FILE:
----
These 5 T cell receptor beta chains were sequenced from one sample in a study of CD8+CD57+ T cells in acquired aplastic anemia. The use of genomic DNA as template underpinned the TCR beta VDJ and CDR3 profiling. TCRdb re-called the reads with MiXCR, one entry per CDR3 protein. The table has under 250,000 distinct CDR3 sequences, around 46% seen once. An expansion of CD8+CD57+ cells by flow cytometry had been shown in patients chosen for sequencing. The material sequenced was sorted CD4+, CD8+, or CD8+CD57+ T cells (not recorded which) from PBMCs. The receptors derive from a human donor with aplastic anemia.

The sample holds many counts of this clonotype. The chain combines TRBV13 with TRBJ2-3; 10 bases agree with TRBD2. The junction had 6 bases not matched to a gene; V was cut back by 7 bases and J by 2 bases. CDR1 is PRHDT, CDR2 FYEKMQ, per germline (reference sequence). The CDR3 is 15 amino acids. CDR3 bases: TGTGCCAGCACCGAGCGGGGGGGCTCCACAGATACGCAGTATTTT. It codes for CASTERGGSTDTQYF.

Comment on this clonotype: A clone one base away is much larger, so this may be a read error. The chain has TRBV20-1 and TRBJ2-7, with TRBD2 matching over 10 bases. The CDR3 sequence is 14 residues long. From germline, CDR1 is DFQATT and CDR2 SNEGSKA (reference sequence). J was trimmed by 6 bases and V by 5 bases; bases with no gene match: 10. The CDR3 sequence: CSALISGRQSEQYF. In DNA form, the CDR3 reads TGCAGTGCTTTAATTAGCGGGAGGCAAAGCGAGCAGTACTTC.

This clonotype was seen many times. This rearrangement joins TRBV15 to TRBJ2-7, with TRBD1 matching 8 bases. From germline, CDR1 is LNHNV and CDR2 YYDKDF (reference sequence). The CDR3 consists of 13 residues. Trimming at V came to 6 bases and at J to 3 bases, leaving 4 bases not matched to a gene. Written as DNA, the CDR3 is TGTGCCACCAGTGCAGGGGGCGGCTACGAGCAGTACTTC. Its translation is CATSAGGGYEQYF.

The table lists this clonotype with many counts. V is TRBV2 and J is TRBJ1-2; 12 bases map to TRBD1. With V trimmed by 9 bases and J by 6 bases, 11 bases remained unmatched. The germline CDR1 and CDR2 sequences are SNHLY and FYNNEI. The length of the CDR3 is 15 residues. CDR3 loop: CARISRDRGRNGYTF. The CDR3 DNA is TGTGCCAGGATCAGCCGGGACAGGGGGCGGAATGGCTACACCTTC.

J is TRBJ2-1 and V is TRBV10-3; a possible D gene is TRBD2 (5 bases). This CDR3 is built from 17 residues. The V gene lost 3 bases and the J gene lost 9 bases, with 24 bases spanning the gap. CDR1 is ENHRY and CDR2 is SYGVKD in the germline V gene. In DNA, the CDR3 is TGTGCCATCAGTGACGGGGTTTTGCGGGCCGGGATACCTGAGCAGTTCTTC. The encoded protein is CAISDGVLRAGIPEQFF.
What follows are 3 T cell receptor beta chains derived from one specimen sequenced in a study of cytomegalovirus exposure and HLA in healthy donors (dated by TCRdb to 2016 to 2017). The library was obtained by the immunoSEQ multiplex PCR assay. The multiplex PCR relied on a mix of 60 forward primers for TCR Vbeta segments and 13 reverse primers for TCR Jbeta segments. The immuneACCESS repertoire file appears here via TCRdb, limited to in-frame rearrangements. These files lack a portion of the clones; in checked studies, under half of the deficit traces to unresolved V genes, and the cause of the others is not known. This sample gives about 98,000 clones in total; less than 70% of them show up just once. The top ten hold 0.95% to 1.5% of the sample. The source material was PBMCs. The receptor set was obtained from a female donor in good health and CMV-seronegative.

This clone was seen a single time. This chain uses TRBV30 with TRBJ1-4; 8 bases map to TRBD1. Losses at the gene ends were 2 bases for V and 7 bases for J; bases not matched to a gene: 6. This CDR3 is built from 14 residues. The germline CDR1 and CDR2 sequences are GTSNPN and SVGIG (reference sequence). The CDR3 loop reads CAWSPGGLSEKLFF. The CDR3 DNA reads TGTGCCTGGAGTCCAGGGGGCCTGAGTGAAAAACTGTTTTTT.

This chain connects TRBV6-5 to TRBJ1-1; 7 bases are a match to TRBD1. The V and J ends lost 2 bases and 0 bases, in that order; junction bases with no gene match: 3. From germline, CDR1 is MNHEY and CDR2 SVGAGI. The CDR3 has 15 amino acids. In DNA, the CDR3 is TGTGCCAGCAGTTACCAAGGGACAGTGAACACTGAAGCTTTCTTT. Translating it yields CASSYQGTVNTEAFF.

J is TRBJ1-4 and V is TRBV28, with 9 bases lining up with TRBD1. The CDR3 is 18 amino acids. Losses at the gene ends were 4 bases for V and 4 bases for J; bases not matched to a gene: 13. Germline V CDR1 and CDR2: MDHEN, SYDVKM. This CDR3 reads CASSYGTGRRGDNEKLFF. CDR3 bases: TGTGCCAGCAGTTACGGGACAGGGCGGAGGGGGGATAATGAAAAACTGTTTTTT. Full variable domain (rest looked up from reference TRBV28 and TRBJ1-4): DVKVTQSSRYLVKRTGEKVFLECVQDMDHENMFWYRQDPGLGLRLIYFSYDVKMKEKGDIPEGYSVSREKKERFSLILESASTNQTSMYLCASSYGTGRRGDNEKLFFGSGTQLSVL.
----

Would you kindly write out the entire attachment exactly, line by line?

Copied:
These 5 T cell receptor beta chains were sequenced from one sample in a study of CD8+CD57+ T cells in acquired aplastic anemia. The use of genomic DNA as template underpinned the TCR beta VDJ and CDR3 profiling. TCRdb re-called the reads with MiXCR, one entry per CDR3 protein. The table has under 250,000 distinct CDR3 sequences, around 46% seen once. An expansion of CD8+CD57+ cells by flow cytometry had been shown in patients chosen for sequencing. The material sequenced was sorted CD4+, CD8+, or CD8+CD57+ T cells (not recorded which) from PBMCs. The receptors derive from a human donor with aplastic anemia.

The sample holds many counts of this clonotype. The chain combines TRBV13 with TRBJ2-3; 10 bases agree with TRBD2. The junction had 6 bases not matched to a gene; V was cut back by 7 bases and J by 2 bases. CDR1 is PRHDT, CDR2 FYEKMQ, per germline (reference sequence). The CDR3 is 15 amino acids. CDR3 bases: TGTGCCAGCACCGAGCGGGGGGGCTCCACAGATACGCAGTATTTT. It codes for CASTERGGSTDTQYF.

Comment on this clonotype: A clone one base away is much larger, so this may be a read error. The chain has TRBV20-1 and TRBJ2-7, with TRBD2 matching over 10 bases. The CDR3 sequence is 14 residues long. From germline, CDR1 is DFQATT and CDR2 SNEGSKA (reference sequence). J was trimmed by 6 bases and V by 5 bases; bases with no gene match: 10. The CDR3 sequence: CSALISGRQSEQYF. In DNA form, the CDR3 reads TGCAGTGCTTTAATTAGCGGGAGGCAAAGCGAGCAGTACTTC.

This clonotype was seen many times. This rearrangement joins TRBV15 to TRBJ2-7, with TRBD1 matching 8 bases. From germline, CDR1 is LNHNV and CDR2 YYDKDF (reference sequence). The CDR3 consists of 13 residues. Trimming at V came to 6 bases and at J to 3 bases, leaving 4 bases not matched to a gene. Written as DNA, the CDR3 is TGTGCCACCAGTGCAGGGGGCGGCTACGAGCAGTACTTC. Its translation is CATSAGGGYEQYF.

The table lists this clonotype with many counts. V is TRBV2 and J is TRBJ1-2; 12 bases map to TRBD1. With V trimmed by 9 bases and J by 6 bases, 11 bases remained unmatched. The germline CDR1 and CDR2 sequences are SNHLY and FYNNEI. The length of the CDR3 is 15 residues. CDR3 loop: CARISRDRGRNGYTF. The CDR3 DNA is TGTGCCAGGATCAGCCGGGACAGGGGGCGGAATGGCTACACCTTC.

J is TRBJ2-1 and V is TRBV10-3; a possible D gene is TRBD2 (5 bases). This CDR3 is built from 17 residues. The V gene lost 3 bases and the J gene lost 9 bases, with 24 bases spanning the gap. CDR1 is ENHRY and CDR2 is SYGVKD in the germline V gene. In DNA, the CDR3 is TGTGCCATCAGTGACGGGGTTTTGCGGGCCGGGATACCTGAGCAGTTCTTC. The encoded protein is CAISDGVLRAGIPEQFF.
What follows are 3 T cell receptor beta chains derived from one specimen sequenced in a study of cytomegalovirus exposure and HLA in healthy donors (dated by TCRdb to 2016 to 2017). The library was obtained by the immunoSEQ multiplex PCR assay. The multiplex PCR relied on a mix of 60 forward primers for TCR Vbeta segments and 13 reverse primers for TCR Jbeta segments. The immuneACCESS repertoire file appears here via TCRdb, limited to in-frame rearrangements. These files lack a portion of the clones; in checked studies, under half of the deficit traces to unresolved V genes, and the cause of the others is not known. This sample gives about 98,000 clones in total; less than 70% of them show up just once. The top ten hold 0.95% to 1.5% of the sample. The source material was PBMCs. The receptor set was obtained from a female donor in good health and CMV-seronegative.

This clone was seen a single time. This chain uses TRBV30 with TRBJ1-4; 8 bases map to TRBD1. Losses at the gene ends were 2 bases for V and 7 bases for J; bases not matched to a gene: 6. This CDR3 is built from 14 residues. The germline CDR1 and CDR2 sequences are GTSNPN and SVGIG (reference sequence). The CDR3 loop reads CAWSPGGLSEKLFF. The CDR3 DNA reads TGTGCCTGGAGTCCAGGGGGCCTGAGTGAAAAACTGTTTTTT.

This chain connects TRBV6-5 to TRBJ1-1; 7 bases are a match to TRBD1. The V and J ends lost 2 bases and 0 bases, in that order; junction bases with no gene match: 3. From germline, CDR1 is MNHEY and CDR2 SVGAGI. The CDR3 has 15 amino acids. In DNA, the CDR3 is TGTGCCAGCAGTTACCAAGGGACAGTGAACACTGAAGCTTTCTTT. Translating it yields CASSYQGTVNTEAFF.

J is TRBJ1-4 and V is TRBV28, with 9 bases lining up with TRBD1. The CDR3 is 18 amino acids. Losses at the gene ends were 4 bases for V and 4 bases for J; bases not matched to a gene: 13. Germline V CDR1 and CDR2: MDHEN, SYDVKM. This CDR3 reads CASSYGTGRRGDNEKLFF. CDR3 bases: TGTGCCAGCAGTTACGGGACAGGGCGGAGGGGGGATAATGAAAAACTGTTTTTT. Full variable domain (rest looked up from reference TRBV28 and TRBJ1-4): DVKVTQSSRYLVKRTGEKVFLECVQDMDHENMFWYRQDPGLGLRLIYFSYDVKMKEKGDIPEGYSVSREKKERFSLILESASTNQTSMYLCASSYGTGRRGDNEKLFFGSGTQLSVL.